PA Has Roots
The Age of Spirits
In the 1700’s, it was called “Root Tea.” An herbal remedy made with sassafras, sarsaparilla, birch bark and other wild roots and herbs. Native Americans taught the recipe to colonial settlers. As it was passed it down from generation to generation, it grew in potency and complexity. Particularly in the Pennsylvania hinterlands, where the ingredients naturally grow in abundance.
At the close of the 19th century, as the Temperance movement conspired to take the fun out of everything, a Philadelphia pharmacist removed the alcohol from Root Tea and rechristened it (ironically) “Root Beer”. He did this so that hard drinking Pennsylvania coal miners and steelworkers could enjoy it in place of true alcoholic refreshment. He introduced his “Root Beer” in a big way at the still legendary 1876 Centennial Exhibition in Philadelphia. The rest, as you know, is flaccid history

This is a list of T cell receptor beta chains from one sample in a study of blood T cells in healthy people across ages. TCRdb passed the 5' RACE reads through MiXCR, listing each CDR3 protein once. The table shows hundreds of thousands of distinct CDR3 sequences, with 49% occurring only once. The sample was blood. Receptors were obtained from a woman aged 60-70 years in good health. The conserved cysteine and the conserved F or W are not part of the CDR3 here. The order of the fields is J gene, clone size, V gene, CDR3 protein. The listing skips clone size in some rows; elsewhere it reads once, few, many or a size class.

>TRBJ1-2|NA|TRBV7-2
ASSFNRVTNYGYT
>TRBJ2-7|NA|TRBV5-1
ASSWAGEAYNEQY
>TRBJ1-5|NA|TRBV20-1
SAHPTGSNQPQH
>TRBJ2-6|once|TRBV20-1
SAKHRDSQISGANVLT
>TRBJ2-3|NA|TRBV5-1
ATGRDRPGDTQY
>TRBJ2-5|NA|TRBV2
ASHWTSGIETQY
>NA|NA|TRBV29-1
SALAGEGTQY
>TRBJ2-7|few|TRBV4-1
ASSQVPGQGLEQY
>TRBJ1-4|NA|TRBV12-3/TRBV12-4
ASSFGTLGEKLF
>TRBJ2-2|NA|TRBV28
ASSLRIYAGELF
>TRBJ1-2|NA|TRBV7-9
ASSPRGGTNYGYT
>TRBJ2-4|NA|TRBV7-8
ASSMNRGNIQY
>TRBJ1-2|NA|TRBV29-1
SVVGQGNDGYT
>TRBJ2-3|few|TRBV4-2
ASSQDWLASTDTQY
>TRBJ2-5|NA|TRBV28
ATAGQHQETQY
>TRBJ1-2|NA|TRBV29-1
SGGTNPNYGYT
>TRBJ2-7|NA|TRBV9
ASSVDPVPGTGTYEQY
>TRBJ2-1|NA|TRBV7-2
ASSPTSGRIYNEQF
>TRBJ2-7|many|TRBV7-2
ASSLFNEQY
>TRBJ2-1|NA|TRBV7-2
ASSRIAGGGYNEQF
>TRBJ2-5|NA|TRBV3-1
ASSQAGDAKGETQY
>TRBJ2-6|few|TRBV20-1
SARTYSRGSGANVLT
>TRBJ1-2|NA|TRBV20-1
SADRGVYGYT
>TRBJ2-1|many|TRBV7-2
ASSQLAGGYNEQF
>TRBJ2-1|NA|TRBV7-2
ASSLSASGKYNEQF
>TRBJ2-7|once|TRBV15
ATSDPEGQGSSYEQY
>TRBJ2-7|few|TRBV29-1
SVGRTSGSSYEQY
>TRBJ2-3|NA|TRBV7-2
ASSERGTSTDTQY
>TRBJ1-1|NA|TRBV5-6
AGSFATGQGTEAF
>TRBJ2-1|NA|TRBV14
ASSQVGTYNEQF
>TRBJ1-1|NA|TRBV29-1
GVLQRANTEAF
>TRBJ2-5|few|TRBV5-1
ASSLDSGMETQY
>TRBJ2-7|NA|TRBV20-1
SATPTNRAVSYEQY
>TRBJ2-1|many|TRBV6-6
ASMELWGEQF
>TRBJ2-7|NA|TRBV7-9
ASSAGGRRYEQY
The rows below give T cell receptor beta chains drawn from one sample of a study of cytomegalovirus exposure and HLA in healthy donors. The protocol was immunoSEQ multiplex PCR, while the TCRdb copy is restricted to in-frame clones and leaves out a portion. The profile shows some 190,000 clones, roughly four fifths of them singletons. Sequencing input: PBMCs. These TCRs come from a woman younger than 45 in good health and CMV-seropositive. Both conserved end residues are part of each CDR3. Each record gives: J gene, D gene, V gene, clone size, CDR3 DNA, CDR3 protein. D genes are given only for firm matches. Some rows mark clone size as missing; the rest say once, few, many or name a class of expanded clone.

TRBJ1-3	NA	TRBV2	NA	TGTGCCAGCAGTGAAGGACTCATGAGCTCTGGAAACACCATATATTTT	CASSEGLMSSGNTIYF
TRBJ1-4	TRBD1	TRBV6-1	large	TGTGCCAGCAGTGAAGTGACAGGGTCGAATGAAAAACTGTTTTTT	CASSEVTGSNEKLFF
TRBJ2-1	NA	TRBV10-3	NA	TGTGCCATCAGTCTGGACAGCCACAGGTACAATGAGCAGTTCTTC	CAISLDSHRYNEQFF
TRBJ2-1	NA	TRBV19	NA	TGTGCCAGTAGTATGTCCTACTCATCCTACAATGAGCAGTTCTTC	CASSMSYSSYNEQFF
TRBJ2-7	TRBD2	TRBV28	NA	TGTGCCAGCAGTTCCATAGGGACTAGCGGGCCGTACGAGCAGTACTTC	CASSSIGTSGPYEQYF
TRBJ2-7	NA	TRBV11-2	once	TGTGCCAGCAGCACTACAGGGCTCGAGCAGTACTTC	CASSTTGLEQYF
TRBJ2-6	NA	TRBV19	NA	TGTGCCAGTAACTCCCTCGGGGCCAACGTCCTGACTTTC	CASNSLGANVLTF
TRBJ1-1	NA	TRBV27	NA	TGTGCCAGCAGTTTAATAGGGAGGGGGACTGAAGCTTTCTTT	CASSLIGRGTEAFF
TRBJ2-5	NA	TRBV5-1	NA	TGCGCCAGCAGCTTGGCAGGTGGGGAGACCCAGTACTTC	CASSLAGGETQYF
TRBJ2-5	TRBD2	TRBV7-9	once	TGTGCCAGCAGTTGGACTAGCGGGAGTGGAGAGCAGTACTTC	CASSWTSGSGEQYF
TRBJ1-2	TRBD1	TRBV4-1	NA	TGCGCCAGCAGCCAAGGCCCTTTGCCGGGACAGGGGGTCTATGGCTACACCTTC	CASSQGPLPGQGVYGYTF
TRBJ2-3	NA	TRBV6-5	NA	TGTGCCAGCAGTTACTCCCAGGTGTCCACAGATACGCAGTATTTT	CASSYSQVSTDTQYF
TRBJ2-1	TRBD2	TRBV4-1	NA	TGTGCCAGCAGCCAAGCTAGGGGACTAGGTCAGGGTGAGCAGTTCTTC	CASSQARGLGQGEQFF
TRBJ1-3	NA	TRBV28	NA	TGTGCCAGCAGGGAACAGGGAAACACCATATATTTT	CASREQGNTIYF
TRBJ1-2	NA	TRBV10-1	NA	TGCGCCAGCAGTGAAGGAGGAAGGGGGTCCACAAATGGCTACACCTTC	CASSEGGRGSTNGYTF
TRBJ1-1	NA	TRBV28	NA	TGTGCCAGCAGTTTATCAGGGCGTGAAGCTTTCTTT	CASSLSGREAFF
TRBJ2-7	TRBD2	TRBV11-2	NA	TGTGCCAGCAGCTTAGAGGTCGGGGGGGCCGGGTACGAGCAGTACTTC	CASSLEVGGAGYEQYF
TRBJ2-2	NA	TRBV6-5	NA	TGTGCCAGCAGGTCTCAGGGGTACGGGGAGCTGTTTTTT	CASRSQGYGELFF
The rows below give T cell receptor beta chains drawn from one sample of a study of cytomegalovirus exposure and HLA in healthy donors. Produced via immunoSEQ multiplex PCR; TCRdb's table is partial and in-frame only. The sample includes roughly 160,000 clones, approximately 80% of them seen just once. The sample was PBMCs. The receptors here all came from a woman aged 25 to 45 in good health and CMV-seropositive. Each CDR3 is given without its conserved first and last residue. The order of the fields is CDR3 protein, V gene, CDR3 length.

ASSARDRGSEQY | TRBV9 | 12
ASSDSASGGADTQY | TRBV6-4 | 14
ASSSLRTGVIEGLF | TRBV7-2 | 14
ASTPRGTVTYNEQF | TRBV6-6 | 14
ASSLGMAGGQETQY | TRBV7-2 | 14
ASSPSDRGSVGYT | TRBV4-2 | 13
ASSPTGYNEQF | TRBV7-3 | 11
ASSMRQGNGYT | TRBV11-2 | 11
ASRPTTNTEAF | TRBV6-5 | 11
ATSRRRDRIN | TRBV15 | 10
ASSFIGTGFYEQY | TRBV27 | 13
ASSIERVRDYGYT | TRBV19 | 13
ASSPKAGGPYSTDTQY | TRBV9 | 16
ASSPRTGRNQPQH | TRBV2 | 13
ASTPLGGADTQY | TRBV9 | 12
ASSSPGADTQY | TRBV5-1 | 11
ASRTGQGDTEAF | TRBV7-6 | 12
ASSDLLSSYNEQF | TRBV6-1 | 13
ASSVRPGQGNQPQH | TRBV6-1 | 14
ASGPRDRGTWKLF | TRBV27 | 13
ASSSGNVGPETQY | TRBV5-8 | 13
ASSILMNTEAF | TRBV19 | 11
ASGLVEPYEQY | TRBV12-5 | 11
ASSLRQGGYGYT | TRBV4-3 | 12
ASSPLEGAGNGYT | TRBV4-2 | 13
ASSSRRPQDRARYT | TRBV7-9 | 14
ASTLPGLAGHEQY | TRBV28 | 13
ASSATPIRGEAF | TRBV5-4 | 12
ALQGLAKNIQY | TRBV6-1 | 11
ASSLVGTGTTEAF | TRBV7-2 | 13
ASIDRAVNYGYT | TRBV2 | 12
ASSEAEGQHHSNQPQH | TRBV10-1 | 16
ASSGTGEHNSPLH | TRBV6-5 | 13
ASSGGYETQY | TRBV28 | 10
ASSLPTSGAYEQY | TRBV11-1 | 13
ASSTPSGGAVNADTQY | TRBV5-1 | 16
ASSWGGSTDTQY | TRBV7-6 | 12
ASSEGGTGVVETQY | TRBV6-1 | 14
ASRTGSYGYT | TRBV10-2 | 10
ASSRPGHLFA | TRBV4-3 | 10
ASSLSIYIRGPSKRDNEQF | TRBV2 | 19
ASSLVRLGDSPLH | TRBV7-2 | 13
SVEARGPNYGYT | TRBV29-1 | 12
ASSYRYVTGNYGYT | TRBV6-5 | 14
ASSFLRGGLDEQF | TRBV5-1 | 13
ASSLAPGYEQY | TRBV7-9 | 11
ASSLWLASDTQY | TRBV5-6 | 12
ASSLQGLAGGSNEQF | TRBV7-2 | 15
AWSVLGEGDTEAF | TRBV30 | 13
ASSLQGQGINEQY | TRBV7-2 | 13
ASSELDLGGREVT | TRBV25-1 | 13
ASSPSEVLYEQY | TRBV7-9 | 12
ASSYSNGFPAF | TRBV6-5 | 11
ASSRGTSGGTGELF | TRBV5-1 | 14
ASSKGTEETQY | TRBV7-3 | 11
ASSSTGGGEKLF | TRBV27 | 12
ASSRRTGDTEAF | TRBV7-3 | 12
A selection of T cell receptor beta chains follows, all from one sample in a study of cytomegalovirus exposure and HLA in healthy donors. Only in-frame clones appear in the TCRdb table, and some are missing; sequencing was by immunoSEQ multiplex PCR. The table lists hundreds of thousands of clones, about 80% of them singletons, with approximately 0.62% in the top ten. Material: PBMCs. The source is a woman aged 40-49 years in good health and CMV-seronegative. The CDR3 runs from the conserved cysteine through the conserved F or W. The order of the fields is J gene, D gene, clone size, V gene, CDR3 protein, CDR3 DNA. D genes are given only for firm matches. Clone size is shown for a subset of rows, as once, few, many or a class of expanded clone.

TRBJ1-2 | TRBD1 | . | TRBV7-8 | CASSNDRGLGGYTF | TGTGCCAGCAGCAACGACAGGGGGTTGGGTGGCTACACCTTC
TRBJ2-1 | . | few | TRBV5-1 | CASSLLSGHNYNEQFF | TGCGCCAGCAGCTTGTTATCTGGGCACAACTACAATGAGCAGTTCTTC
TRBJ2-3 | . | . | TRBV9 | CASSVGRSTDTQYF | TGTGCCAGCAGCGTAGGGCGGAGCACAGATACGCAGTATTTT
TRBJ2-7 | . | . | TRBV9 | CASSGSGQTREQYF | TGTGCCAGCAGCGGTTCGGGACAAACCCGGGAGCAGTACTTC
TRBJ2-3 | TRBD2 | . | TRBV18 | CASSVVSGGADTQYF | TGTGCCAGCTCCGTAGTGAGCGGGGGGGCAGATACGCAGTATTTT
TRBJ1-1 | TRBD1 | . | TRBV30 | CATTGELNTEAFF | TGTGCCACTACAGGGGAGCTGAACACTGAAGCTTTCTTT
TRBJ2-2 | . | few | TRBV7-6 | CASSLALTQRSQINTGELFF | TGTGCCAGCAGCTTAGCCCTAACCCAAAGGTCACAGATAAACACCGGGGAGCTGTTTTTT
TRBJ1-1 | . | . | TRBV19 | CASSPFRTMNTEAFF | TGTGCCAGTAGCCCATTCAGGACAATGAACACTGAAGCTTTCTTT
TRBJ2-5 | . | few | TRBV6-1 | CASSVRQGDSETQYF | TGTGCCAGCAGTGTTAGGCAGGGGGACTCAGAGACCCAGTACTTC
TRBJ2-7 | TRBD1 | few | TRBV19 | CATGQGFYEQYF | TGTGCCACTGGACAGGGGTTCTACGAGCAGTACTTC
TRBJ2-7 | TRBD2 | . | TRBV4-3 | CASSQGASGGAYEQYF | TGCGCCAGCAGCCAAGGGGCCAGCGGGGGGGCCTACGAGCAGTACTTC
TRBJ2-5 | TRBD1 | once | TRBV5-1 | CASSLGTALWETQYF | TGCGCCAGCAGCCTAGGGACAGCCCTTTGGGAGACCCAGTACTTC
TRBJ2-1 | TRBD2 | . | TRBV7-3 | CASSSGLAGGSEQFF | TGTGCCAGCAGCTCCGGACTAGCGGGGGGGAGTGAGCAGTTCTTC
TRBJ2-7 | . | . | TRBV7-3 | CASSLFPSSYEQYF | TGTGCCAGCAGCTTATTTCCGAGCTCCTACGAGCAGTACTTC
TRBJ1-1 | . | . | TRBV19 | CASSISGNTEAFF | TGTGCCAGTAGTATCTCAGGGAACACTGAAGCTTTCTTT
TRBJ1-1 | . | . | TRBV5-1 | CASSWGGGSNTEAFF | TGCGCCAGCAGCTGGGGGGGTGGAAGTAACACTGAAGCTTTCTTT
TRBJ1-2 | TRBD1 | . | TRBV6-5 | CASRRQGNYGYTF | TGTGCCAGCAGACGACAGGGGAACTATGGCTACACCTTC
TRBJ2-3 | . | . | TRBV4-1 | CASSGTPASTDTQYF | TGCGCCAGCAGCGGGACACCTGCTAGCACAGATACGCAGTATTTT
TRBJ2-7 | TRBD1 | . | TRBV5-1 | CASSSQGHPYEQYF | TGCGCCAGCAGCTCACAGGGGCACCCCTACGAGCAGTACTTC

Here at Art in the Age, we thought it would be interesting and fun to turn back the clock and recreate a true pre-temperance alcoholic Root Tea. We’ve even made it certified organic, since back then, everything was organic. This is the opposite of corporate culture. It’s a genuine experience rooted in history and our own landscape. It is a truly interesting and contemplative quaff. Certainly like nothing else we have ever tasted before. It is NOT Root Beer flavored vodka or a sickly sweet liqueur.
• It is distilled from organic sugar cane grown in the U.S., and has a lively, burnished rose-gold color.
• Incredibly unique in flavor, fairly clean on the palate with strong notes of birch, peppery herbaceousness, spices, citrus and vanilla bean.
• Very aromatic in the glass and finishes medium dry and exceptionally full-bodied.
• A truly original spirit with a strong enough backbone to hold up in cocktail; a classic, but like nothing else
Article as written for Art in the Age of Mechanical Reproduction
. . . . . . . . . . . . . . . . . . . . . . . . .
116 North 3rd Street
Philadelphia, PA 19107